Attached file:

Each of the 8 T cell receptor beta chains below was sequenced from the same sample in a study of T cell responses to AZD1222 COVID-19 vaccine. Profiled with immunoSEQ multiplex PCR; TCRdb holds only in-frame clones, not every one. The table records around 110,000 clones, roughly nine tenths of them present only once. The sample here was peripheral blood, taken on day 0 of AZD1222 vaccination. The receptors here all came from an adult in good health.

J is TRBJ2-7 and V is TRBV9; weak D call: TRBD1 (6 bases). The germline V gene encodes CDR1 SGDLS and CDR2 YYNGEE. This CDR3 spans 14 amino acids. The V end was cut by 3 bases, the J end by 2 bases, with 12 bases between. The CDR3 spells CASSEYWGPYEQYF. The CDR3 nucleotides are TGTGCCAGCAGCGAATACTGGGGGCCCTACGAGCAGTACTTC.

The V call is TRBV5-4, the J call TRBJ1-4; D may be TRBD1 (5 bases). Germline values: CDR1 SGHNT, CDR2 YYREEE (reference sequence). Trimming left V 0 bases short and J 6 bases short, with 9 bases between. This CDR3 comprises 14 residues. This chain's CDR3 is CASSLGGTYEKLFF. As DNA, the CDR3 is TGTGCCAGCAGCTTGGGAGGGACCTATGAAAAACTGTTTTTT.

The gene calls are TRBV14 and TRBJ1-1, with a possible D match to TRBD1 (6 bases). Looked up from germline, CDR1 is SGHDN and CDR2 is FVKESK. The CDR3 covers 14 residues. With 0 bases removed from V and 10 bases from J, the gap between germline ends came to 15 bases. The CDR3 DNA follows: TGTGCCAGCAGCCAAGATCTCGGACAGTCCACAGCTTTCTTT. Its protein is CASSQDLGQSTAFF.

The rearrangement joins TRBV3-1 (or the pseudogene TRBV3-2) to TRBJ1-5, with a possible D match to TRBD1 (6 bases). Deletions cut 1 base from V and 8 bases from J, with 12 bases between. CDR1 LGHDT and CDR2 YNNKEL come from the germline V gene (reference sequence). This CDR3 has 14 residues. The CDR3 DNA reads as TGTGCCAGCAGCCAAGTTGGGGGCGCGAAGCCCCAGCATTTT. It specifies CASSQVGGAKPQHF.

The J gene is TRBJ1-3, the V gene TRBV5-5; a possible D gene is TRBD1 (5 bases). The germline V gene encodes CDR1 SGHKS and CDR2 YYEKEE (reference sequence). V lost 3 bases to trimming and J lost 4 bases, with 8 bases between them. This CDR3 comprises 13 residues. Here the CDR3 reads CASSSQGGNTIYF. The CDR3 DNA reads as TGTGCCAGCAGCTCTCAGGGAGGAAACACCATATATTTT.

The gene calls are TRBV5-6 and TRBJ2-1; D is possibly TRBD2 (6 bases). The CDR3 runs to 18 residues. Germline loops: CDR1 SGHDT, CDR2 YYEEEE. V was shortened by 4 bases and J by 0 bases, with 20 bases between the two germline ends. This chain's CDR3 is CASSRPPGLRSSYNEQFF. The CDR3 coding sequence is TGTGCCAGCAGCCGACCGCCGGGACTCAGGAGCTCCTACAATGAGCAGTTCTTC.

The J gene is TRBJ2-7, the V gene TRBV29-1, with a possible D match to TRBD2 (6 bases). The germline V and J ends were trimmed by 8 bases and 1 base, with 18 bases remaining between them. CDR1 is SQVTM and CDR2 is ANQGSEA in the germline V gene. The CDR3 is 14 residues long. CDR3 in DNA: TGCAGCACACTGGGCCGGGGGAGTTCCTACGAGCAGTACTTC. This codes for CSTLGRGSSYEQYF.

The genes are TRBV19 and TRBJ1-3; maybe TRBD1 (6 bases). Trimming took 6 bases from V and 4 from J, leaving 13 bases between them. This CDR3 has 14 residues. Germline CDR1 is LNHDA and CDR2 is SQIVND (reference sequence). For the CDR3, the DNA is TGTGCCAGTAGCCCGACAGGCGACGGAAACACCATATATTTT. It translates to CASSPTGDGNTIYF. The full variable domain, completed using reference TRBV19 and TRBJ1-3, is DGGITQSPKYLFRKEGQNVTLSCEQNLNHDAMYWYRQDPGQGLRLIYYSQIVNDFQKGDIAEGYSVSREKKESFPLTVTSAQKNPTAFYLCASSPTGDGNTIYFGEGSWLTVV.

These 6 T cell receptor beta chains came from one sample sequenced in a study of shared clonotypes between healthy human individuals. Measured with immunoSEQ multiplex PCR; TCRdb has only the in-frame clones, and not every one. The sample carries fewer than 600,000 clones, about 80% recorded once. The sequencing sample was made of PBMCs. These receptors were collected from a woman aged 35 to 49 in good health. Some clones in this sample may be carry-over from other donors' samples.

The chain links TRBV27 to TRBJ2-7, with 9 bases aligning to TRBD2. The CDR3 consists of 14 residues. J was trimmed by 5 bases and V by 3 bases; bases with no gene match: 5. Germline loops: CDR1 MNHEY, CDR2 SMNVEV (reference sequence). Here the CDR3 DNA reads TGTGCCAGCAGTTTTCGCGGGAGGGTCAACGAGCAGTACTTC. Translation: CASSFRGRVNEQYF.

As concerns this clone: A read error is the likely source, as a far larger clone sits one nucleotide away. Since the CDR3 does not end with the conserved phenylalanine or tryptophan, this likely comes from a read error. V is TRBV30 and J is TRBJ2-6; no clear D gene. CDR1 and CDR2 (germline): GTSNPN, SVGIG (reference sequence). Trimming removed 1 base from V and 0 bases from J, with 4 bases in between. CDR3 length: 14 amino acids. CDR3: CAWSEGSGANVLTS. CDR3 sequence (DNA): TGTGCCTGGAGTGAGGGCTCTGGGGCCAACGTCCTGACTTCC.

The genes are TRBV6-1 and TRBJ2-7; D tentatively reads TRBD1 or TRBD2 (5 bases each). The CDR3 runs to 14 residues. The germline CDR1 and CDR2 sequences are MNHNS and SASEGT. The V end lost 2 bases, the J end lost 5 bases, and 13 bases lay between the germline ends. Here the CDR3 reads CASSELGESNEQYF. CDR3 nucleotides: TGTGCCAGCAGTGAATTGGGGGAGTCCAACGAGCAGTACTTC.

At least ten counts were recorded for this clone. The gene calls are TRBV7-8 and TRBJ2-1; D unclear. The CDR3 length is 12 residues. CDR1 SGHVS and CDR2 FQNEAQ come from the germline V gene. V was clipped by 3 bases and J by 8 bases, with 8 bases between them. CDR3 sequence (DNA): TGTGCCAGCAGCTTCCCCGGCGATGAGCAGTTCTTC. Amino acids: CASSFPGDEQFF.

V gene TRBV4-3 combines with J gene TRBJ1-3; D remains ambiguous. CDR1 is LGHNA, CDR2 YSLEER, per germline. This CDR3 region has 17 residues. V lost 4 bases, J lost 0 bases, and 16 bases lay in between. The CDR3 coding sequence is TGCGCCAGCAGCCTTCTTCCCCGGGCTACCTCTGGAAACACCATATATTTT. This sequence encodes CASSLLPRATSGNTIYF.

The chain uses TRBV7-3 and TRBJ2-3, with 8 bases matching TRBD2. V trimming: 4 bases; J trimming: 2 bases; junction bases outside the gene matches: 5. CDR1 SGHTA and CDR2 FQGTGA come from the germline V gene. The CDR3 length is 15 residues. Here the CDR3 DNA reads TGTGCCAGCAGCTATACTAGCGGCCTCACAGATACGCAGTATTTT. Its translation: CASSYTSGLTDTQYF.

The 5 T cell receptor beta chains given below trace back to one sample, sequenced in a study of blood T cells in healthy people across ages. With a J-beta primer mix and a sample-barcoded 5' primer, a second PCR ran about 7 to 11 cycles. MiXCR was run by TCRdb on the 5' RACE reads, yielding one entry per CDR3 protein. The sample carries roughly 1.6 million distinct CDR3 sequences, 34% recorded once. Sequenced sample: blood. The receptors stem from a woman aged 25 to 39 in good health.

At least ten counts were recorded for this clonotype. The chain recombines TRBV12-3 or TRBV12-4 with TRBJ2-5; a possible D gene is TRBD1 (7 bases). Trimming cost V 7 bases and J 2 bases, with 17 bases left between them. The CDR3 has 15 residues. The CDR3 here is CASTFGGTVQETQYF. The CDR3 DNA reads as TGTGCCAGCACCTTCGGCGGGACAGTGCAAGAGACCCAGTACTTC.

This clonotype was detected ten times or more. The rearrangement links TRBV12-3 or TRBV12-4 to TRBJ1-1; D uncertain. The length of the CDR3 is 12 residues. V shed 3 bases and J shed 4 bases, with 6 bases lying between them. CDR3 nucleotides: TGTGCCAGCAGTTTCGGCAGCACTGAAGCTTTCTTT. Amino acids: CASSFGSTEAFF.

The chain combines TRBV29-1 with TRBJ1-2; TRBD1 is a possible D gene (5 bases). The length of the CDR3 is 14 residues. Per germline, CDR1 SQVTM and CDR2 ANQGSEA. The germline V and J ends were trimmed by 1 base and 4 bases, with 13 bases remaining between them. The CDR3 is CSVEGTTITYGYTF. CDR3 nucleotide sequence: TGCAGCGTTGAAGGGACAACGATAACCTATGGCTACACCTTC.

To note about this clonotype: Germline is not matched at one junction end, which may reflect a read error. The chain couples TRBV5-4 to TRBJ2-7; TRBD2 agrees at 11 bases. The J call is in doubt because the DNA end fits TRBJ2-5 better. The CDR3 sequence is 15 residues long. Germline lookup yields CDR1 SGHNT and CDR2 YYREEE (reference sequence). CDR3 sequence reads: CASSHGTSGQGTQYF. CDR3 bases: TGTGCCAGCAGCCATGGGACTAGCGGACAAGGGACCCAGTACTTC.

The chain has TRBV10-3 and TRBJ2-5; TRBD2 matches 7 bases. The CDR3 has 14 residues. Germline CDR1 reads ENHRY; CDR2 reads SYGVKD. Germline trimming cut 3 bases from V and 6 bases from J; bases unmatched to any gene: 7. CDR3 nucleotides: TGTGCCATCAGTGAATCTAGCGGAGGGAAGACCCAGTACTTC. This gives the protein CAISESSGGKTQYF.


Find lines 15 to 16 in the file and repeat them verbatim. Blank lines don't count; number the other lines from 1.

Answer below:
V gene TRBV4-3 combines with J gene TRBJ1-3; D remains ambiguous. CDR1 is LGHNA, CDR2 YSLEER, per germline. This CDR3 region has 17 residues. V lost 4 bases, J lost 0 bases, and 16 bases lay in between. The CDR3 coding sequence is TGCGCCAGCAGCCTTCTTCCCCGGGCTACCTCTGGAAACACCATATATTTT. This sequence encodes CASSLLPRATSGNTIYF.

The chain uses TRBV7-3 and TRBJ2-3, with 8 bases matching TRBD2. V trimming: 4 bases; J trimming: 2 bases; junction bases outside the gene matches: 5. CDR1 SGHTA and CDR2 FQGTGA come from the germline V gene. The CDR3 length is 15 residues. Here the CDR3 DNA reads TGTGCCAGCAGCTATACTAGCGGCCTCACAGATACGCAGTATTTT. Its translation: CASSYTSGLTDTQYF.